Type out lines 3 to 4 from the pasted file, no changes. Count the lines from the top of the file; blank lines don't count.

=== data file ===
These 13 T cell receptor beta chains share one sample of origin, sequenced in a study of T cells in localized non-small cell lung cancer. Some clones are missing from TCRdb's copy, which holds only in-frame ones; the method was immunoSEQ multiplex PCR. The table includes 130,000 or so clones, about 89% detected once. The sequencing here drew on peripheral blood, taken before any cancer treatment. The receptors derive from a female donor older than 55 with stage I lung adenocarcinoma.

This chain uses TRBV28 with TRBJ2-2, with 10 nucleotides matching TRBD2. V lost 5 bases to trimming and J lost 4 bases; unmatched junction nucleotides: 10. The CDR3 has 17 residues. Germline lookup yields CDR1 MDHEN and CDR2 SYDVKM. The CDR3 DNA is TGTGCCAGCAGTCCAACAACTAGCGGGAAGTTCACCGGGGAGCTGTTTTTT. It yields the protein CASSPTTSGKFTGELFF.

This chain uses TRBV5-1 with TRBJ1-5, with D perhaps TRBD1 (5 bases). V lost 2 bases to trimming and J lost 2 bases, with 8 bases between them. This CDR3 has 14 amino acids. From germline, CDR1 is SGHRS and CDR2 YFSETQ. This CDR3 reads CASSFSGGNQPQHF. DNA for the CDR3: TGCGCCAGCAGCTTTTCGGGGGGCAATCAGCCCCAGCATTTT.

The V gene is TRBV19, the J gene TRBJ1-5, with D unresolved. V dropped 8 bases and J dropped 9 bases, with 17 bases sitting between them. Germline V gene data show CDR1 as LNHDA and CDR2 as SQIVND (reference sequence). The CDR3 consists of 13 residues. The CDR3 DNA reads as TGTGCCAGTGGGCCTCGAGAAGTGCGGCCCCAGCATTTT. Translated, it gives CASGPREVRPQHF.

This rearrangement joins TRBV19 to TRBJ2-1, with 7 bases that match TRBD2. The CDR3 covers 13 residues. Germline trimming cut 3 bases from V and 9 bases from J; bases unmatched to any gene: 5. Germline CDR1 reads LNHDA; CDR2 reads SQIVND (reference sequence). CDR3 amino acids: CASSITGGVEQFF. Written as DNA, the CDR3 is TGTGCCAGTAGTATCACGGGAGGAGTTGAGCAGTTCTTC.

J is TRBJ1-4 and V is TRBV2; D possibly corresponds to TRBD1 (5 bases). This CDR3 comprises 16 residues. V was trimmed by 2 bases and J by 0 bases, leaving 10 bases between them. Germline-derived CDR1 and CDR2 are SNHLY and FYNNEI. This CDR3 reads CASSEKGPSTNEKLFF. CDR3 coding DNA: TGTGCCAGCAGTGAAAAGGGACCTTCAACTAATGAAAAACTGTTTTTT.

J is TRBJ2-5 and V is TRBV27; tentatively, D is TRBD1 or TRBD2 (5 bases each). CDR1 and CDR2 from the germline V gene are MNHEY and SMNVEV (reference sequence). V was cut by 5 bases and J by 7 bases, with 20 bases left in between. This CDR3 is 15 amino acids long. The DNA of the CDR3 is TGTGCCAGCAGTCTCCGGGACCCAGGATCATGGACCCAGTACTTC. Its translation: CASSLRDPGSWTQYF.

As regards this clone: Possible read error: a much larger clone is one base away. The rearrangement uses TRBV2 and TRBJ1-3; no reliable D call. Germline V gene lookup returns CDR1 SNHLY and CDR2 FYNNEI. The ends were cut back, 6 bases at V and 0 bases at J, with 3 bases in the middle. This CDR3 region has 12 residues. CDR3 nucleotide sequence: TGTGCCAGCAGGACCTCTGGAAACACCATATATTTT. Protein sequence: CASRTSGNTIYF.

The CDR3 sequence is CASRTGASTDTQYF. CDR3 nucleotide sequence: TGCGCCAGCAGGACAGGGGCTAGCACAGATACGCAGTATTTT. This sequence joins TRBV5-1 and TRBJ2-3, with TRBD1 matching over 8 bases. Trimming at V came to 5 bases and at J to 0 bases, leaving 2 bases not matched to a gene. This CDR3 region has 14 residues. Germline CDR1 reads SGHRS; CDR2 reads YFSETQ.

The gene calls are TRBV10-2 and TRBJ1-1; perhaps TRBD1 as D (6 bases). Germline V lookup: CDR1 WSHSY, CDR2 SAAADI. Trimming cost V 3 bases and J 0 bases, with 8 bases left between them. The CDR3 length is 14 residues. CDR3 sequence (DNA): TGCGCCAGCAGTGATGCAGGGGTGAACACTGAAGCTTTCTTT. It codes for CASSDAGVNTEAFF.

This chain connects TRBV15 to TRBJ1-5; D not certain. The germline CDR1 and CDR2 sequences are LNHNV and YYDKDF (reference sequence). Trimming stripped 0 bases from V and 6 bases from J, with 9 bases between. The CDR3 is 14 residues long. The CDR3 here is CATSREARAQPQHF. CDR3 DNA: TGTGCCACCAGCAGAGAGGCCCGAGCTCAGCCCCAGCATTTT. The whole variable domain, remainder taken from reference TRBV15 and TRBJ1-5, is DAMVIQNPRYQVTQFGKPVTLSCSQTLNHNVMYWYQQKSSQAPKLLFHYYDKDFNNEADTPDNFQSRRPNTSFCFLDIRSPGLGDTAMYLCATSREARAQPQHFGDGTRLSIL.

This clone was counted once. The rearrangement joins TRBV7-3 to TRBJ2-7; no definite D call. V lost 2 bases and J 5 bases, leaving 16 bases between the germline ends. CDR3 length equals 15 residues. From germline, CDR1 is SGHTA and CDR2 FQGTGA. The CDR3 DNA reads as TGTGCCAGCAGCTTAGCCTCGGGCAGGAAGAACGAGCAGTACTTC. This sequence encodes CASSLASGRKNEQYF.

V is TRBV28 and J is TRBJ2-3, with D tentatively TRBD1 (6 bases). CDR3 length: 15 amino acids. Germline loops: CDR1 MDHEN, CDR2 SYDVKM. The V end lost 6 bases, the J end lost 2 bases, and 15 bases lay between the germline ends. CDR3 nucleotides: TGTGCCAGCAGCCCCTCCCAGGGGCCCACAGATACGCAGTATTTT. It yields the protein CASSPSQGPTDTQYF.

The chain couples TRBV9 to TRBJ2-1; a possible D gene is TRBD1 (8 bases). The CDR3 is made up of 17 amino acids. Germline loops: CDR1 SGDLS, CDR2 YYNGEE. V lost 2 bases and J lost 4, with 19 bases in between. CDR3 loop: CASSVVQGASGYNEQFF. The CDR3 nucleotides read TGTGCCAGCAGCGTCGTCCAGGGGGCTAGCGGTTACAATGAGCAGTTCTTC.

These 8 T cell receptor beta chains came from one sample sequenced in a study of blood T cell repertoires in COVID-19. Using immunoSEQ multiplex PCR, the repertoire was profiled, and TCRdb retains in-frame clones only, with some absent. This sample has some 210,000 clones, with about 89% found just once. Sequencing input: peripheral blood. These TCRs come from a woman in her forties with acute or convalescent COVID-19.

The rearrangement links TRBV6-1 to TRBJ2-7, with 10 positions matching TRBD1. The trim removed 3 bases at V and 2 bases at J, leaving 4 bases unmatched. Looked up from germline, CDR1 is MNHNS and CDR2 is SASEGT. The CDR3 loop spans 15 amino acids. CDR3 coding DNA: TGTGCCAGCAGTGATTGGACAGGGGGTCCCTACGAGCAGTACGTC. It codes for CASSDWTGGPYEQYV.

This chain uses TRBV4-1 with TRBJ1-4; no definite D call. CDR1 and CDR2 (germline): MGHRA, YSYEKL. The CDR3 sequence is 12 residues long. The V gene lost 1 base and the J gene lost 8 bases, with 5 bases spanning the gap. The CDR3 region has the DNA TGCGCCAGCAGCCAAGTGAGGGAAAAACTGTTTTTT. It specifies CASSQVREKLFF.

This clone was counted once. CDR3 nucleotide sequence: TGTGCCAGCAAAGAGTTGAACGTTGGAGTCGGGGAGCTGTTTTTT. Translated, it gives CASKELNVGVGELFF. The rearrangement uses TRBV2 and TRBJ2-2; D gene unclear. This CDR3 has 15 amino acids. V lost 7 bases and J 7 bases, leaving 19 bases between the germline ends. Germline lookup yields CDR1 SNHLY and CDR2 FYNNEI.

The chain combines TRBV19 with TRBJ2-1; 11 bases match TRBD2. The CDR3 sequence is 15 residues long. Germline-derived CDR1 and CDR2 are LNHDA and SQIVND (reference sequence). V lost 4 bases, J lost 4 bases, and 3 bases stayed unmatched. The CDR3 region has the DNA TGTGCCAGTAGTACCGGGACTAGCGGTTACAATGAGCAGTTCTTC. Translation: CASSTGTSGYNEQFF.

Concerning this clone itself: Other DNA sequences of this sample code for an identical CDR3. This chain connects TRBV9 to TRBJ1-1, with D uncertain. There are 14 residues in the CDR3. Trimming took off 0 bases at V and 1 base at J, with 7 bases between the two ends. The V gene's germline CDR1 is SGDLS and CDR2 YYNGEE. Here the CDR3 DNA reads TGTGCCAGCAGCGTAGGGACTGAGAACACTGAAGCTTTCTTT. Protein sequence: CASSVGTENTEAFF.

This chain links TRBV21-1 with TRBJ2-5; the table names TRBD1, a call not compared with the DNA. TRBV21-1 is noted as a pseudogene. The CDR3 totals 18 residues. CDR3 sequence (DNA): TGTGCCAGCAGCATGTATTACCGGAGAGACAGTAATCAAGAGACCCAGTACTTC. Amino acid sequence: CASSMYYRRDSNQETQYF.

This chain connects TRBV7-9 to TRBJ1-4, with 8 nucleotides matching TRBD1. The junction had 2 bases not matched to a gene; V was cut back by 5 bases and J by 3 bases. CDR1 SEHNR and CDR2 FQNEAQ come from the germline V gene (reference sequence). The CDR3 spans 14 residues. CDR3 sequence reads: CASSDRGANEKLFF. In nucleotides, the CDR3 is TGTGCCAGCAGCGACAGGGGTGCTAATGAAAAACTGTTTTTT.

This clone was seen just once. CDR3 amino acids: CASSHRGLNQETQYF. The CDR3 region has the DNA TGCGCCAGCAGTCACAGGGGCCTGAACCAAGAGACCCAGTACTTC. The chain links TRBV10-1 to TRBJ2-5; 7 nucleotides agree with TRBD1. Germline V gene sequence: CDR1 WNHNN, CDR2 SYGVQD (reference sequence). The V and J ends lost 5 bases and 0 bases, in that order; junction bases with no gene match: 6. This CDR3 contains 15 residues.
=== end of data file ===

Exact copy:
This chain uses TRBV5-1 with TRBJ1-5, with D perhaps TRBD1 (5 bases). V lost 2 bases to trimming and J lost 2 bases, with 8 bases between them. This CDR3 has 14 amino acids. From germline, CDR1 is SGHRS and CDR2 YFSETQ. This CDR3 reads CASSFSGGNQPQHF. DNA for the CDR3: TGCGCCAGCAGCTTTTCGGGGGGCAATCAGCCCCAGCATTTT.

The V gene is TRBV19, the J gene TRBJ1-5, with D unresolved. V dropped 8 bases and J dropped 9 bases, with 17 bases sitting between them. Germline V gene data show CDR1 as LNHDA and CDR2 as SQIVND (reference sequence). The CDR3 consists of 13 residues. The CDR3 DNA reads as TGTGCCAGTGGGCCTCGAGAAGTGCGGCCCCAGCATTTT. Translated, it gives CASGPREVRPQHF.